Format Dates Using Vanilla JavaScript

May 3, 2019

There are numerous libraries, like moment, that allow you to format dates in JavaScript. However, you don't need them for basic date formatting: the built-in Date#toLocaleString() function lets you convert dates into custom string formats with no outside libraries.

Introducing toLocaleString()

The toLocaleString() function takes 2 arguments:

1) A string locale that represents the high level format of the date, like 'en-US' or 'default'.

2) An object options that contains how to format various date components, like month or minutes.

Here's an example of formatting a date to include the short form of the weekday and the full date.

// No 'Z' at the end means JavaScript will use the server's timezone
// as opposed to UTC.
const date = new Date('2019-06-01T00:00:00.000');

// "Sat, June 01, 2019"
date.toLocaleString('en-US', {
  weekday: 'short', // "Sat"
  month: 'long', // "June"
  day: '2-digit', // "01"
  year: 'numeric' // "2019"
});

Note: Don't confuse toLocaleString() with toLocaleDateString(). The toLocaleDateString() function is similar to toLocaleString(), except for it doesn't include the time portion of the date by default.

const date = new Date('2019-06-01T08:00:00.000');

// "6/1/2019, 8:00:00 AM"
date.toLocaleString('en-US');
// "6/1/2019" with no time portion
date.toLocaleDateString();

// But you can still include `hours` and `minutes` using options
// with `toLocaleDateString()`.
date.toLocaleDateString('en-US', {
  month: 'long',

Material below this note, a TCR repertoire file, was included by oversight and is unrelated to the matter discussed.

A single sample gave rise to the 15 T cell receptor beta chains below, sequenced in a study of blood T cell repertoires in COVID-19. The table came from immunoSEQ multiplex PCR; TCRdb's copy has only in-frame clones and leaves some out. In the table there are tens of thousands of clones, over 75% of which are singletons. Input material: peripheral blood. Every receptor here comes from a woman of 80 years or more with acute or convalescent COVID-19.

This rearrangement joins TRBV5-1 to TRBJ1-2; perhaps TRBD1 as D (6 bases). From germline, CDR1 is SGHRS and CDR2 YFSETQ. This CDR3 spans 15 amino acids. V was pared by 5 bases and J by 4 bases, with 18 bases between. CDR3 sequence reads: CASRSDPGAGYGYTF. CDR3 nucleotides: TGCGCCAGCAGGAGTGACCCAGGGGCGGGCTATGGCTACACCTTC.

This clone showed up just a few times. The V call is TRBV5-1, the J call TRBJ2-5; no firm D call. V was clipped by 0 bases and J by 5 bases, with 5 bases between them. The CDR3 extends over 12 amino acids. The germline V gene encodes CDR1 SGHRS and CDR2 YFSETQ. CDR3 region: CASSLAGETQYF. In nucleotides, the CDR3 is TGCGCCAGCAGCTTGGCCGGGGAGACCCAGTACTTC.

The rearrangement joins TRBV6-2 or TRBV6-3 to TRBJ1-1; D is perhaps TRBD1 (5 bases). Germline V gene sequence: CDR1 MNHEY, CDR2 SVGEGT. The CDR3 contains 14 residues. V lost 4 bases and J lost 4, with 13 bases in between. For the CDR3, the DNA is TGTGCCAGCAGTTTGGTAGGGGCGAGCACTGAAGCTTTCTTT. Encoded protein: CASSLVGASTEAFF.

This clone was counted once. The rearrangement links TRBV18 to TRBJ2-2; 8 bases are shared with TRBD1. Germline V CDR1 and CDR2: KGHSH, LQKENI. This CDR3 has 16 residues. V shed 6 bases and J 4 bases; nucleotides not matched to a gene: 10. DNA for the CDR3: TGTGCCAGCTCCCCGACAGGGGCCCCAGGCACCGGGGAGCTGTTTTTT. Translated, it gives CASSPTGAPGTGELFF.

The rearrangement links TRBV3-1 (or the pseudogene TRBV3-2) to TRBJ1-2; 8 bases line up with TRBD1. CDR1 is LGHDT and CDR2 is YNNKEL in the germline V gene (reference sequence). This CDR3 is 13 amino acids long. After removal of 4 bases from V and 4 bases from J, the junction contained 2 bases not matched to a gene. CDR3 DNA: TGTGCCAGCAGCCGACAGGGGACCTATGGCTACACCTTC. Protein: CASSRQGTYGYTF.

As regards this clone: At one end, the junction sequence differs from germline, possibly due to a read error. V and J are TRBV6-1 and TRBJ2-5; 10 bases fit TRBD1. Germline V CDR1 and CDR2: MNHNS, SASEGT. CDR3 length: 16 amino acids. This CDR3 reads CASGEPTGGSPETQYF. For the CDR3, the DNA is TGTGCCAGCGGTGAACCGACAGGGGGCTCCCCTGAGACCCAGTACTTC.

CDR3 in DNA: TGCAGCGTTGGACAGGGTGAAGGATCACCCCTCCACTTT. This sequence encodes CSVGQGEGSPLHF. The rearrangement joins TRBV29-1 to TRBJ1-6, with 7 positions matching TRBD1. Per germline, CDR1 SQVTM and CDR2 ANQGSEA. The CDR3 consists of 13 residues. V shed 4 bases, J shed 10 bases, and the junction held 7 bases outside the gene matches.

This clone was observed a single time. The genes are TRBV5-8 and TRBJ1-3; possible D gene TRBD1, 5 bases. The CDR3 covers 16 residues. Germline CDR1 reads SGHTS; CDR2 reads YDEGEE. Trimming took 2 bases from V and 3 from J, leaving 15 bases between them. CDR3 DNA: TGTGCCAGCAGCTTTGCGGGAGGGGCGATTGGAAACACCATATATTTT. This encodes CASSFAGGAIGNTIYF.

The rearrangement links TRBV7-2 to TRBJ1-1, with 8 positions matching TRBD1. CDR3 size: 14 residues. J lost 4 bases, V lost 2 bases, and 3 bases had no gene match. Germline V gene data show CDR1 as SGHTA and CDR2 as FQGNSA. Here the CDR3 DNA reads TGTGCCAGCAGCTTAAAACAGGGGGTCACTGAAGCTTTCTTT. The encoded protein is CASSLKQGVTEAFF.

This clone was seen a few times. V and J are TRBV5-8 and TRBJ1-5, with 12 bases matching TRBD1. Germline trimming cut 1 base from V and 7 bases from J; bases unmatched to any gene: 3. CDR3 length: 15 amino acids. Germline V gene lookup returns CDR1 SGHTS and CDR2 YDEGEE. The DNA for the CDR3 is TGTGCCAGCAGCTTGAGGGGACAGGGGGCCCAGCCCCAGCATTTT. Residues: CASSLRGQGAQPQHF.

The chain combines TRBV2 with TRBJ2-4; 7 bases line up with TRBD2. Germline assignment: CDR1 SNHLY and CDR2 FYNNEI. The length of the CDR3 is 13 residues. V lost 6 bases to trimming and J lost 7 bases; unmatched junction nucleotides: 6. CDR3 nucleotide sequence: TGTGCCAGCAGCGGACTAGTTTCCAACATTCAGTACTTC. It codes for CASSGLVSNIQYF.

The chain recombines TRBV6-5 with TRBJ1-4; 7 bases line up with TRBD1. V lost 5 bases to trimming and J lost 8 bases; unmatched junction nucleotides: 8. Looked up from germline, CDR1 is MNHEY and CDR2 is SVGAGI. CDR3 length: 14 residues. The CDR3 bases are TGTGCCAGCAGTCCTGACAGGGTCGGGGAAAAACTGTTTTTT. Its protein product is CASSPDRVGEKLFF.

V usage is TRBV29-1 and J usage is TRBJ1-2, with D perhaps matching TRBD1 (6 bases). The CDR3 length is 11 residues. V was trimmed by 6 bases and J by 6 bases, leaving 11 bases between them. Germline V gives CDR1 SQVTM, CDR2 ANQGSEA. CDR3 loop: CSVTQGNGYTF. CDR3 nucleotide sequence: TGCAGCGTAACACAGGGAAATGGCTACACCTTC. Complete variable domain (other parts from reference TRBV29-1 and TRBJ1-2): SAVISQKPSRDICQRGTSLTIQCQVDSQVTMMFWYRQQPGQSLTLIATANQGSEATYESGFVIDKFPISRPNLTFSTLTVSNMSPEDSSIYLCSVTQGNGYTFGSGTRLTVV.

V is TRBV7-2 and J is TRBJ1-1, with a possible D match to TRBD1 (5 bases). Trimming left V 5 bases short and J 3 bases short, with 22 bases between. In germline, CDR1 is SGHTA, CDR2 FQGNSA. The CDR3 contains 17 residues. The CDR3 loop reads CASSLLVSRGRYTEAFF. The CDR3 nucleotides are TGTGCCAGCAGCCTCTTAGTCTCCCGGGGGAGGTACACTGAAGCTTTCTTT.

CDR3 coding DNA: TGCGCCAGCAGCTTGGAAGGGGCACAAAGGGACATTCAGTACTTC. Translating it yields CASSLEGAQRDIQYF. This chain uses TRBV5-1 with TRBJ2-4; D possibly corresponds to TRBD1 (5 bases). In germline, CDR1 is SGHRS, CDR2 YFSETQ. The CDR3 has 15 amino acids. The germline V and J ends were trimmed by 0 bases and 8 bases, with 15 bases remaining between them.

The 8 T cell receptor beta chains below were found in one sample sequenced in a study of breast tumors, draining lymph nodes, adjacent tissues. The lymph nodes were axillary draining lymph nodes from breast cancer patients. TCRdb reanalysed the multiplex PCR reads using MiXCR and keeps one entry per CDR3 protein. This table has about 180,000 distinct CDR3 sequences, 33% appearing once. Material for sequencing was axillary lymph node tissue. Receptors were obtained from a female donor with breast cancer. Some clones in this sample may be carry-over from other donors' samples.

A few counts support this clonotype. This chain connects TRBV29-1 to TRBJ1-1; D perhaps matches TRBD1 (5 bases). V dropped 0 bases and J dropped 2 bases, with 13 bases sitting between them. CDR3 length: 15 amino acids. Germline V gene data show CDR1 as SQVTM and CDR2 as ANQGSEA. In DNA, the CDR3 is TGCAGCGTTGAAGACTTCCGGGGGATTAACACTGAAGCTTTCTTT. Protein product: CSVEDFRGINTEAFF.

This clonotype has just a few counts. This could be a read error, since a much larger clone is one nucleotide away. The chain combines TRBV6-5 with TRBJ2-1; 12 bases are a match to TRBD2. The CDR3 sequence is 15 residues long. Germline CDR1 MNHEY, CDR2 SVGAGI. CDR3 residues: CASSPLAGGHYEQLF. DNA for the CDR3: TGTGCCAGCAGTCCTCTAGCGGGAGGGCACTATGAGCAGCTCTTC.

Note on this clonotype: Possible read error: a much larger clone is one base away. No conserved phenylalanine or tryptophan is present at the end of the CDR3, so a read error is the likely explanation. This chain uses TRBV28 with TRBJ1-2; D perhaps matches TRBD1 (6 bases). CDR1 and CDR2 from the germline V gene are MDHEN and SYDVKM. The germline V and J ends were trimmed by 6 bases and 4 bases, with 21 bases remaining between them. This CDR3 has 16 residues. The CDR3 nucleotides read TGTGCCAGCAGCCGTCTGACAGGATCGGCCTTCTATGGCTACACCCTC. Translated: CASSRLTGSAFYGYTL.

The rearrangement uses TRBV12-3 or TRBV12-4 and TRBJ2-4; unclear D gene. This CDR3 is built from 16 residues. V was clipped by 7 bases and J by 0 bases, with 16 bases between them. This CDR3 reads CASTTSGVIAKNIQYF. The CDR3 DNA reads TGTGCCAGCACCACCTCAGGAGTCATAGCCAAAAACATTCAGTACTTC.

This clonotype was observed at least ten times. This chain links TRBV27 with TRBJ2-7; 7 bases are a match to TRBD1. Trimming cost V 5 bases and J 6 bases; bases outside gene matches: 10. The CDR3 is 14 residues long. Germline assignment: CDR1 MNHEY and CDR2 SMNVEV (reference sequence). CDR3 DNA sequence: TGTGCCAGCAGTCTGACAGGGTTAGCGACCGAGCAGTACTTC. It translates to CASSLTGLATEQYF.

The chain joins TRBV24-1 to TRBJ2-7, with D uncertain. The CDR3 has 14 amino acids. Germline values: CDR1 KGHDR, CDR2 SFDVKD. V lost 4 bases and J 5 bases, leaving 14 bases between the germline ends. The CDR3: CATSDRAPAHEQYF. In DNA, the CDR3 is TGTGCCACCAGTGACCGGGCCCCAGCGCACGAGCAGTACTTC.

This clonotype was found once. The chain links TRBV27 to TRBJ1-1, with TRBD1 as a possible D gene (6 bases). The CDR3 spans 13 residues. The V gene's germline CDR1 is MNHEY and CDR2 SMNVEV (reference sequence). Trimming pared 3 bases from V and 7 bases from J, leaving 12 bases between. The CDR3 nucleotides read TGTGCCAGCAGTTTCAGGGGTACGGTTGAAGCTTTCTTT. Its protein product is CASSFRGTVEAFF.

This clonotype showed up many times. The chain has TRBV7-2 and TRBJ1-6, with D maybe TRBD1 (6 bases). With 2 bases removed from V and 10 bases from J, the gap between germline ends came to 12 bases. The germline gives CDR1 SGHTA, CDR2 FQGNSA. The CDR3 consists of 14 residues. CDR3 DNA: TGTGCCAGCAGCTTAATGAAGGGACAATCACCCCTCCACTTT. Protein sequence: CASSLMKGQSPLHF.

day: '2-digit',
  year: 'numeric',
  hour: '2-digit'
}); // "June 01, 2019, 8 AM"

Timezones

The toLocaleString() function also lets you specify a timezone to format the date in. Which timezones are supported is implementation-specific, so you shouldn't rely on named timezones like 'America/Los_Angeles' or 'America/New_York' without testing your environment first. For example, Node.js pulls timezone data from your OS, so that means your Node process most likely has timezone data, but that is not strictly guaranteed.

Below is an example of formatting a UTC date with a specific timezone, 'America/Denver'.

const date = new Date('2019-06-01T08:00:00.000Z');
// "June 01, 2019, 2 AM"
date.toLocaleDateString('en-US', {
  month: 'long',
  day: '2-digit',
  year: 'numeric',
  hour: '2-digit',
  timeZone: 'America/Denver' // 6 hours behind UTC
});

Limitations

The toLocaleString() function is good enough for simple human-readable formatting, but it doesn't have the same level of control that you have with moment.

For example, toLocaleString() doesn't have a way to output a date in YYYYMMDD format, such as '20190601' for June 1, 2019. You can output a date in YYYY-MM-DD, but you have to guess a compatible locale. There's no way to output YYYY-MM-DD using the 'en-US' locale, but you can do it with the 'fr-CA' locale.

const date = new Date('2019-06-01T00:00:00.000');
// "June 01, 2019, 2 AM"
date.toLocaleDateString('fr-CA', {
  year: 'numeric',
  month: '2-digit',
  day: '2-digit'
});

Unfortunately, figuring out the right locale requires trial and error. If you need more powerful formatting than just 'June 1, 2019', you're better off using moment.


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